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A political orphan in Sacramento

Abel Maldonado the pariah, the sinner, the traitor, sits across the table at breakfast, banging his fists together.

He’s showing me what Sacramento is like. One clenched fist represents the intransigent Republicans, the other represents the intractable Democrats.

Nothing but knuckleheads.

“It’s horrible,” Maldonado says. “Gridlock.”

Maldonado is the written-off Republican state senator from Santa Maria who committed Original Sin last year, as spelled out in the GOP Bible. With the state headed for financial collapse, he broke ranks and cast the deciding vote for a budget that included temporary tax increases, borrowing and deep service cuts.

For this, Maldonado was pilloried by his fellow Republicans, with the vice chairman of the party warning that the decision would become “an anchor around his political neck.”

Nor have Assembly Democrats, juveniles that they are, rushed to embrace the man who saved their bacon, rejecting Maldonado as Gov. Schwarzenegger’s pick for interim lieutenant governor, even after Senate Democrats took the high road. Sure, the Assembly must have thought, Maldonado voted for the budget last year, but why give a break to a Latino who isn’t a Democrat?

The lieutenant governorship might come back up for another vote in the Assembly. But meanwhile, as a moderate in an institution that scorns, shuns and punishes moderates, Maldonado is a man without a home. It doesn’t matter that moderates are plentiful in both major parties, or that “Decline to State” voters are the fastest-growing part of the electorate. He’s a political orphan.

Maldonado, who comes from an immigrant farm family, was in Los Angeles last week, so I dragged him to breakfast to talk about how unrepresentative, out of touch and dysfunctional Sacramento is.

“It’s 4 in the morning and you’re sleeping under your desk, waiting for the call to vote,” Maldonado said, offering a snapshot of the madness. “We’re sleeping on the floor because we can’t get the job done.”

And why can’t they? For all those reasons you’ve heard before.

Because California districts are drawn to promote political extremes.

Because term limits mean we lose good legislators as well as lousy ones.

Because Democrats are bankrolled by and beholden to public employee unions, and they’ve given away more over the years than we can afford to pay.

And because Republicans are pawns of big business and will beat back any new tax proposal even if it means their own constituents suffer, and even though their Supreme Being -- Ronald Reagan -- raised taxes in times of crisis.

Those are the codes. Compromise is verboten.

“And it’s PERsonal!” said Maldonado, knocking his fists together again.

To his credit, Maldonado got something for his budget vote. In exchange for signing on, he won support from legislative leaders to put an open primary measure on the June ballot. If Proposition 14 passes, the top two vote-getters in an election, regardless of party affiliation, will advance to the general election.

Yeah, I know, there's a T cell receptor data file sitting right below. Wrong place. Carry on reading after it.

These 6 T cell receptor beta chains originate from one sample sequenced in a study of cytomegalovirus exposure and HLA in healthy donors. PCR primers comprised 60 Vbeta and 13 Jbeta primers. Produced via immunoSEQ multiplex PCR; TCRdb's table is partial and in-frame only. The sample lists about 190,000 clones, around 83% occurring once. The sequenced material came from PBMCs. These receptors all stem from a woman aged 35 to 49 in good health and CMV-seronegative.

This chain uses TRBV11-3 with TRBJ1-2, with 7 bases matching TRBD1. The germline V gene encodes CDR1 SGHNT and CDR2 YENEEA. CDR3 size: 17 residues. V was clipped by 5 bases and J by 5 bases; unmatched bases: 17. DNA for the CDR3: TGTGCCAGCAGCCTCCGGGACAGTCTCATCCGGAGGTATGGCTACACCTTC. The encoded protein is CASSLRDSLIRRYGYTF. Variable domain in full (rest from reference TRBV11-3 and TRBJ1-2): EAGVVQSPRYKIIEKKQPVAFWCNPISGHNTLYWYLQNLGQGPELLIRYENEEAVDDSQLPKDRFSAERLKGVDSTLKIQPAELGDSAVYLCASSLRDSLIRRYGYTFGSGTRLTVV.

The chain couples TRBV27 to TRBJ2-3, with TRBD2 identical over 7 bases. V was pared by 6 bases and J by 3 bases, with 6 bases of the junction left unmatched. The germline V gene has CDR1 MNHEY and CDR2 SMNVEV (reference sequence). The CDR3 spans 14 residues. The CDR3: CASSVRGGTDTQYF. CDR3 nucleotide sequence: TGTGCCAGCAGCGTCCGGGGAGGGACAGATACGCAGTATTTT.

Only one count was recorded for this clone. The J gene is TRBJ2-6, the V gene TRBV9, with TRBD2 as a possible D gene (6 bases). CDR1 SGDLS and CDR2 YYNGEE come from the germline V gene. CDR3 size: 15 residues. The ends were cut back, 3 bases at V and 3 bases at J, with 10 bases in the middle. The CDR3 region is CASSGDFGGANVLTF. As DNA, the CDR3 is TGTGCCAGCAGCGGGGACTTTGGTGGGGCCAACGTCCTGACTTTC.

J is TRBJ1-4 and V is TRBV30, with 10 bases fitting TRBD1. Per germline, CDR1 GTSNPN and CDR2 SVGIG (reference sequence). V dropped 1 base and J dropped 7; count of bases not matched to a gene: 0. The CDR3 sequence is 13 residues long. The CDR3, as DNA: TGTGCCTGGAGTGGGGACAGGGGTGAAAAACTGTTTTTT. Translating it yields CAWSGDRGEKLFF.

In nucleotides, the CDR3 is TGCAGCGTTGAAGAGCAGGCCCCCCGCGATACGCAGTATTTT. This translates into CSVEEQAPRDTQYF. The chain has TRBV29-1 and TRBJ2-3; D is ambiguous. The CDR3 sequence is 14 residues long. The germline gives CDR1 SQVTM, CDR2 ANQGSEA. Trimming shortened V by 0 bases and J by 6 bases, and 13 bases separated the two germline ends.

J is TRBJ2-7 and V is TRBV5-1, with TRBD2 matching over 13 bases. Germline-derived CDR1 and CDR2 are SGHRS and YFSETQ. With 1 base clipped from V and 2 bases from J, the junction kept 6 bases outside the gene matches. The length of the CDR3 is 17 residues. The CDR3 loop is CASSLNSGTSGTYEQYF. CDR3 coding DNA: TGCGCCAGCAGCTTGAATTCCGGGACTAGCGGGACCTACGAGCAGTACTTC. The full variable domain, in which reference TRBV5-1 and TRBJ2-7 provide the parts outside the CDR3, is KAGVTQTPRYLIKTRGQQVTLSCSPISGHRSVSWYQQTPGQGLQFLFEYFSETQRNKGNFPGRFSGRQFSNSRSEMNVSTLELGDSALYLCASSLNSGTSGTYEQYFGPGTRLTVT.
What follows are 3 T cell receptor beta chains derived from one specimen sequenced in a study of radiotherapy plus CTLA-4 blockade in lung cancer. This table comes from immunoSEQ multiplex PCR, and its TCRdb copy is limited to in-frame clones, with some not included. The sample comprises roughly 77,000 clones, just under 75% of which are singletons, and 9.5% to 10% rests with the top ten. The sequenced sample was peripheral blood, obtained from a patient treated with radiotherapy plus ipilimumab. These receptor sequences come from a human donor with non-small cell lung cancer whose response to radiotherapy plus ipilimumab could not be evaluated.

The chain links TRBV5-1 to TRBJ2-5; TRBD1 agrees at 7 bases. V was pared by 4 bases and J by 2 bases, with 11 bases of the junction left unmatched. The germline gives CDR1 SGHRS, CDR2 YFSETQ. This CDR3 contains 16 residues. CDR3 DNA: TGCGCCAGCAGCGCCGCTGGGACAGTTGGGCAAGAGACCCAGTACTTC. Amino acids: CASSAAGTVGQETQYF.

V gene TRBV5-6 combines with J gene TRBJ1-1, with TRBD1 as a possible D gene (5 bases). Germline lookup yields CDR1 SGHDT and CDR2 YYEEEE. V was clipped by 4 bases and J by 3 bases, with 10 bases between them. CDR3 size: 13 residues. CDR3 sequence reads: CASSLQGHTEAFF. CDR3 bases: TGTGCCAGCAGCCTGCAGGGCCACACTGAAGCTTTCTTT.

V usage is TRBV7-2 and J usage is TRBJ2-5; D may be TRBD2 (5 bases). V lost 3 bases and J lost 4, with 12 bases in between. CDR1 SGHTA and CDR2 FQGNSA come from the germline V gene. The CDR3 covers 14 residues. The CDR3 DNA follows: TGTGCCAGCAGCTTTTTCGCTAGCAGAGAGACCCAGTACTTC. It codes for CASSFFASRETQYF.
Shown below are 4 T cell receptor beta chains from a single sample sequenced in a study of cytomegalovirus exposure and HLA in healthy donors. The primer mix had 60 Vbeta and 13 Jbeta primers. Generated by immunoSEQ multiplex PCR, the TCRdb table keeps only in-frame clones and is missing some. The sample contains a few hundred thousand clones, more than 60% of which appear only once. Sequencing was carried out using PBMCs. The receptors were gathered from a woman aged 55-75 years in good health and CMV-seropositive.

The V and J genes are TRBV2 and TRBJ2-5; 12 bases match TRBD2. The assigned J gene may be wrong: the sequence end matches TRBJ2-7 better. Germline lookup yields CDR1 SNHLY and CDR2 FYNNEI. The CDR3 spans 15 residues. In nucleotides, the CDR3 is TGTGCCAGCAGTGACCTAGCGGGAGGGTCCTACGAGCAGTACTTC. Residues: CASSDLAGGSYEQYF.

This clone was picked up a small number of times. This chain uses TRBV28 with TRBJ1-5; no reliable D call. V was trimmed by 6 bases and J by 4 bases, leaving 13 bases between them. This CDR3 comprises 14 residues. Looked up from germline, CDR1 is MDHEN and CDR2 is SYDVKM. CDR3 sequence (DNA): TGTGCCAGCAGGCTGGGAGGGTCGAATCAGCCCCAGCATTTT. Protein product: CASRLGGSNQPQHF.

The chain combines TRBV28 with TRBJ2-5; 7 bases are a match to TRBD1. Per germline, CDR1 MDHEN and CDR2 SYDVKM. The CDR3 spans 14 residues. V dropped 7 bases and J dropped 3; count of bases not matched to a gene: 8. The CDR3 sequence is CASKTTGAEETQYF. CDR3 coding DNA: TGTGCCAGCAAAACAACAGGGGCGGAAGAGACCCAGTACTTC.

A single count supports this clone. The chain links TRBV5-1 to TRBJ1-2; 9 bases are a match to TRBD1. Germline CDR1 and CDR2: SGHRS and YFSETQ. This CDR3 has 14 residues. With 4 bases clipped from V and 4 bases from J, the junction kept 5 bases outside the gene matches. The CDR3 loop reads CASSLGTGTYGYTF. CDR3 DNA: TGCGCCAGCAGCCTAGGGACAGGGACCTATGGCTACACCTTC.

On its own, Proposition 14 is but a teaspoon of medicine for a state that needs radical surgery. But Maldonado sees it as a way for moderates in any party to have a better shot, rather than the current closed primary system, which tends to favor candidates who pander to party extremes.

“You know who’s going to oppose 14?” Maldonado asked. “Republicans and Democrats. And I don’t mean the people; I mean the parties.”

No doubt. They’d like to keep things as they are because even though it’s not working for us, it’s working for them.

Voting for a tax increase made Maldonado “an endangered species” within his own party, said Larry Gerston, professor of political science at San Jose State. But Maldonado says he felt like he was making a difficult choice for the right reasons.

“My father has a saying: Tell me who you’re with and I’ll tell you who you are.”

Maldonado decided he was with “the people” rather than with his party bosses. And recent polling suggests he called it right. Mark Baldassare of the Public Policy Institute of California said two-thirds of voters would be willing to pay higher taxes to support K-12 education.

“The public seems to be aware of the fact that these are difficult times and we have to make tough choices,” Baldassare said.

By the way, Maldonado’s father, a rancher who came to the United States in the bracero program, had to make a choice when he registered to vote.

He went Republican.

But Mom is a Democrat.

“I asked her to re-register to vote for me in the last primary,” Maldonado said.

No way, his mother said. She’d wait till the general and then vote for him.

She’s a Democrat, Maldonado said, because JFK was a Democrat, and because she figured Pope John Paul II and the Virgin Mary would both have registered Democrat.

If they were in the California Assembly, though, where the only true religion is partisan politics, would Mary and the pope have voted to confirm Maldonado for lieutenant governor?

steve.lopez@latimes.com


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